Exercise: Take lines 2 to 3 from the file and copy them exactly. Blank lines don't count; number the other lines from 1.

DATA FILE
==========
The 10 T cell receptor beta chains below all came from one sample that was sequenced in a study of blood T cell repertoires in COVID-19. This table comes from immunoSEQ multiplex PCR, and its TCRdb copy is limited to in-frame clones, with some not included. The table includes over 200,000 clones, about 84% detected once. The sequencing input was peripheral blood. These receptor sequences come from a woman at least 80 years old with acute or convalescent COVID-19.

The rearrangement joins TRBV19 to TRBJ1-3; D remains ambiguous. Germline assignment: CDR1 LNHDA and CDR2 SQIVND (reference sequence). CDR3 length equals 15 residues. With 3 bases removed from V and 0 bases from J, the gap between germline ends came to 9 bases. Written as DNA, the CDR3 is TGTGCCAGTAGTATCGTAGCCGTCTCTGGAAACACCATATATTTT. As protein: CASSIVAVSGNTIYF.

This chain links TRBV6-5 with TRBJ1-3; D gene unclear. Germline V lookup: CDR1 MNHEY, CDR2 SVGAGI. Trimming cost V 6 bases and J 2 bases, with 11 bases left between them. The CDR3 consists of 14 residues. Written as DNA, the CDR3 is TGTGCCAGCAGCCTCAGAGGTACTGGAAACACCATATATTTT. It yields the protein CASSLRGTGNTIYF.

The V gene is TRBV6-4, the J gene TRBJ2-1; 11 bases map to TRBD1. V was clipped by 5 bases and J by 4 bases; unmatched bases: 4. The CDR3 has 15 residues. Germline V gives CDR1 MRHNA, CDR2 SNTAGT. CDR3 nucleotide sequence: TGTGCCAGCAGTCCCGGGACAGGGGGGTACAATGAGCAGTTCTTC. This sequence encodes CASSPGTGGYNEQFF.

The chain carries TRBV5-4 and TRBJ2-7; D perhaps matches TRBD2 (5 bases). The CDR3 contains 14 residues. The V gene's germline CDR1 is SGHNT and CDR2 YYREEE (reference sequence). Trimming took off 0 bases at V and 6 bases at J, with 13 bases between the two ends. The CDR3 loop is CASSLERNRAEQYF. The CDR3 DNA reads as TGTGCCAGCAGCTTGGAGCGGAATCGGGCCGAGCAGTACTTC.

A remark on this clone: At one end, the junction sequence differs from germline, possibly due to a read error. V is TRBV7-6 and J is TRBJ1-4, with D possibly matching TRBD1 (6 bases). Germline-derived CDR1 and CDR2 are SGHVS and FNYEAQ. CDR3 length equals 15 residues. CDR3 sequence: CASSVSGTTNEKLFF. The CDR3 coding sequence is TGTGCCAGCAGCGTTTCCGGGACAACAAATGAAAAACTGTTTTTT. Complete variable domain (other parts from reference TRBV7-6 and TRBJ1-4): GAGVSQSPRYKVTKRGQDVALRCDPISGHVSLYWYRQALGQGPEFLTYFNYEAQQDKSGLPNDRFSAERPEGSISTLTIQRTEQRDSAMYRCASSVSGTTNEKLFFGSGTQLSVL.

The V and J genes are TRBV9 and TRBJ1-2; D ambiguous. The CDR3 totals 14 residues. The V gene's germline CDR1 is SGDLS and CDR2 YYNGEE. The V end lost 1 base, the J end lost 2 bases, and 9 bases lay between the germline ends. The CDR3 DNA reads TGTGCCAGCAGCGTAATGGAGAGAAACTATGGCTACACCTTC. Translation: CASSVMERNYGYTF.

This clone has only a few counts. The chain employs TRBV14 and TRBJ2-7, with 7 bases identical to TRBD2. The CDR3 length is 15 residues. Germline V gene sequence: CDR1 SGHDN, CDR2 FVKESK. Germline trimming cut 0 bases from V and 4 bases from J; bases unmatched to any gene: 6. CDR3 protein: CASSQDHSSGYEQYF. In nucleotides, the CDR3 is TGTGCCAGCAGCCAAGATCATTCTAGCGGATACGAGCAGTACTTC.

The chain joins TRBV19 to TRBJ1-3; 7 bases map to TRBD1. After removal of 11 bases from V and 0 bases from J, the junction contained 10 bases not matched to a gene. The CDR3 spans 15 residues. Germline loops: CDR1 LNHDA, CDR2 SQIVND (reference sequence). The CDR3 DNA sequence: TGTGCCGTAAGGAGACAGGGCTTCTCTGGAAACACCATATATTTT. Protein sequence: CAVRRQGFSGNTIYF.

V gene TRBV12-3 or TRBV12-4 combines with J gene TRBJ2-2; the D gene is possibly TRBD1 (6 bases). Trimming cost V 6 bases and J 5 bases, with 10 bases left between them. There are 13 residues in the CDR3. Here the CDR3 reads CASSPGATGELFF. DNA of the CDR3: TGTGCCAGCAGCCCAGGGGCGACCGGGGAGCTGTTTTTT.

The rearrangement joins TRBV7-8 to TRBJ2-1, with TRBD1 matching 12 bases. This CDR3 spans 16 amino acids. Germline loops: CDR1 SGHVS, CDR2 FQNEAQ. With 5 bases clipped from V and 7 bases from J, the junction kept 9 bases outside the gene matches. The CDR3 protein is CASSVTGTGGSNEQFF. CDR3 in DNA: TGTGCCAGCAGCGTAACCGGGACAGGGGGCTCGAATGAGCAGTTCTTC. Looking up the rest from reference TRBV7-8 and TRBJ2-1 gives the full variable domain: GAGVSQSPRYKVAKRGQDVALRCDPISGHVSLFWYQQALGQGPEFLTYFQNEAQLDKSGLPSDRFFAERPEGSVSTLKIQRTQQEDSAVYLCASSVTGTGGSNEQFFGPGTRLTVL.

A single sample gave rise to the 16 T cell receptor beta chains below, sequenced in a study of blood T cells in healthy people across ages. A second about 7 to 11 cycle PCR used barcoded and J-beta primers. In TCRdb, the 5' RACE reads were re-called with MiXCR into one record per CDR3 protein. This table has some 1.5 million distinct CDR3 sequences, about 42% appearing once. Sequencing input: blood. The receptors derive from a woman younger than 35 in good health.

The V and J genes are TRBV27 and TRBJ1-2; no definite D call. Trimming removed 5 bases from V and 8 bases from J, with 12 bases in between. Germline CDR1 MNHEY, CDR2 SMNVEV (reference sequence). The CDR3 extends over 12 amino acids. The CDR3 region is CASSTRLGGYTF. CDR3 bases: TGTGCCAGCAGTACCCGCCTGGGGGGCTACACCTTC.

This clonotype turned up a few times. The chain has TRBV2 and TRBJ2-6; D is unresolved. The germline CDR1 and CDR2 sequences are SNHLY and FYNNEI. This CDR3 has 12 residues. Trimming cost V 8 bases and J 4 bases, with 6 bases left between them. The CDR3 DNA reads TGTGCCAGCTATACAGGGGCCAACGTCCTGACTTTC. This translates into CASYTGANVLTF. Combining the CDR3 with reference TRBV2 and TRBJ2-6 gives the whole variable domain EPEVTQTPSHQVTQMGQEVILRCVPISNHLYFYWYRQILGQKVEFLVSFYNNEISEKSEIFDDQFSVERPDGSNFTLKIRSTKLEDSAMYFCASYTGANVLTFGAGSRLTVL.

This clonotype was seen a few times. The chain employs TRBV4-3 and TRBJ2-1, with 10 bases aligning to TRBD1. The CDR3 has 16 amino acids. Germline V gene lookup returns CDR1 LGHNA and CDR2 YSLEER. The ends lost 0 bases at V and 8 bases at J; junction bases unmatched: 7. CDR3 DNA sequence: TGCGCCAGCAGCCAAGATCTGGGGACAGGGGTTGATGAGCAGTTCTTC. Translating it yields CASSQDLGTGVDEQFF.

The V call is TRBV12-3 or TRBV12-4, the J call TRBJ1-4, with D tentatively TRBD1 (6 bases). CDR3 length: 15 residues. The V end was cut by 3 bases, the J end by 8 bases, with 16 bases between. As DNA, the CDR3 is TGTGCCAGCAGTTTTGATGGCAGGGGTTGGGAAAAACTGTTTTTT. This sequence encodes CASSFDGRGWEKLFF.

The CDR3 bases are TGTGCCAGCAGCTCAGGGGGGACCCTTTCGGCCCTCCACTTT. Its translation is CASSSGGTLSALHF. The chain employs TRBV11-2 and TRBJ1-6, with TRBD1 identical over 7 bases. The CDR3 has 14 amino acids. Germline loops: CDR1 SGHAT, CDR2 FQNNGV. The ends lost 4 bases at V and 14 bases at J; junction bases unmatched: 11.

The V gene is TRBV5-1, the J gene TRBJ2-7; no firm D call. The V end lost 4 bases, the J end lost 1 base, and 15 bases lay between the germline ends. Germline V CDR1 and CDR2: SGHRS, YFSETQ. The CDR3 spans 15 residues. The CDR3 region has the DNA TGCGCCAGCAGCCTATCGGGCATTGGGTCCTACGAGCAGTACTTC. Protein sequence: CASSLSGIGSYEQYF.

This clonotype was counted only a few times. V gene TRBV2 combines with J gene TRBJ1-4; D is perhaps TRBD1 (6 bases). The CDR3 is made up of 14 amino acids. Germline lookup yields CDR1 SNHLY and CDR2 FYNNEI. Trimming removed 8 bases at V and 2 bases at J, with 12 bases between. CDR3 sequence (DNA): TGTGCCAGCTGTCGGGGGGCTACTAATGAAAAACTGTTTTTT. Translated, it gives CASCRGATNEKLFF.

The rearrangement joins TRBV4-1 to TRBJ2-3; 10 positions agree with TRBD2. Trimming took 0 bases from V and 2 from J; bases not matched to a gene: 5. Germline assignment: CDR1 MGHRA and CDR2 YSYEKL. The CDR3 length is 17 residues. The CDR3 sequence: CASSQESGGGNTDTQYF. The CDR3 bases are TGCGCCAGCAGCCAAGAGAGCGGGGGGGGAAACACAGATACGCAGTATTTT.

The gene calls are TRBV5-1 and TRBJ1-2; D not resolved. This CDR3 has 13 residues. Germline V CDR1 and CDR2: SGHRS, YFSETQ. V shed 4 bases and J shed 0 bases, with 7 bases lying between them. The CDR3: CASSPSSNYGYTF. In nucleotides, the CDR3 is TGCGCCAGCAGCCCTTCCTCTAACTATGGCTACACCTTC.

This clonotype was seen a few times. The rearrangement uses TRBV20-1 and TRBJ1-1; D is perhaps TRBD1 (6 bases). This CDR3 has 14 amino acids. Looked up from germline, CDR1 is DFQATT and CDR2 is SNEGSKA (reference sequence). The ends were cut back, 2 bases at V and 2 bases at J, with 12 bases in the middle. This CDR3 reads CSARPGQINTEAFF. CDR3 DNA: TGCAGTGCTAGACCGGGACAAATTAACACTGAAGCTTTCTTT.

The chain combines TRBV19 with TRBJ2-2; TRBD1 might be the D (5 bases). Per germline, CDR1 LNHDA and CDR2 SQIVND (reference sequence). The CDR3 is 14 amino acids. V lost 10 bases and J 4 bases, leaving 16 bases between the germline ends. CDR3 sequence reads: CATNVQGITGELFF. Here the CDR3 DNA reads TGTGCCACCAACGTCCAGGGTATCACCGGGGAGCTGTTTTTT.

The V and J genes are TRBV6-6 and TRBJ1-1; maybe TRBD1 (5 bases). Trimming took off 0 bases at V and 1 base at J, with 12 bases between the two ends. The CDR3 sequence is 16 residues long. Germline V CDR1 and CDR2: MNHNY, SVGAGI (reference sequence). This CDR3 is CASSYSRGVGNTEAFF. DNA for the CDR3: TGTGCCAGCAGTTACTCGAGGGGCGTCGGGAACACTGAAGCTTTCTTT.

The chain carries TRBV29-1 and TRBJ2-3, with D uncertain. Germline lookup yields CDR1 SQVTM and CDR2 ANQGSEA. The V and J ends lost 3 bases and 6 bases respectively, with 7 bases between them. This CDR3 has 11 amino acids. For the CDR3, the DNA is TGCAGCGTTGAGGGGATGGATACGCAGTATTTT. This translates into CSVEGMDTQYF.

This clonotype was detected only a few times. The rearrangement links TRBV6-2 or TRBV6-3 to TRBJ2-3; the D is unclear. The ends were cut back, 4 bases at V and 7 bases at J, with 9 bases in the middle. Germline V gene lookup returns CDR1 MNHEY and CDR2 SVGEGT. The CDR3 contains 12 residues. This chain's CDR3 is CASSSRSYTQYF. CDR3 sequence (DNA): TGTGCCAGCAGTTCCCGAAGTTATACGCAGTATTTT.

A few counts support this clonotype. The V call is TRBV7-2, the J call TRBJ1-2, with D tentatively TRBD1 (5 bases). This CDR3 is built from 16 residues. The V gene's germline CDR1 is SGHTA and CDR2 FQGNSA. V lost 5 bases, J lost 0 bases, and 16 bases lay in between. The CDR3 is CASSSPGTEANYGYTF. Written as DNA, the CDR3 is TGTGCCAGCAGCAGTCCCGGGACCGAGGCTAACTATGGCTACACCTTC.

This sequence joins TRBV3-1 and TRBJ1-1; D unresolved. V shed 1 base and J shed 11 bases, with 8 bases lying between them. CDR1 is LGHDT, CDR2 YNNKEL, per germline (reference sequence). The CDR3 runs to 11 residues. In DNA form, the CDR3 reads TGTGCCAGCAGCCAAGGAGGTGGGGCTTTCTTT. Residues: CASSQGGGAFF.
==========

The rearrangement joins TRBV19 to TRBJ1-3; D remains ambiguous. Germline assignment: CDR1 LNHDA and CDR2 SQIVND (reference sequence). CDR3 length equals 15 residues. With 3 bases removed from V and 0 bases from J, the gap between germline ends came to 9 bases. Written as DNA, the CDR3 is TGTGCCAGTAGTATCGTAGCCGTCTCTGGAAACACCATATATTTT. As protein: CASSIVAVSGNTIYF.

This chain links TRBV6-5 with TRBJ1-3; D gene unclear. Germline V lookup: CDR1 MNHEY, CDR2 SVGAGI. Trimming cost V 6 bases and J 2 bases, with 11 bases left between them. The CDR3 consists of 14 residues. Written as DNA, the CDR3 is TGTGCCAGCAGCCTCAGAGGTACTGGAAACACCATATATTTT. It yields the protein CASSLRGTGNTIYF.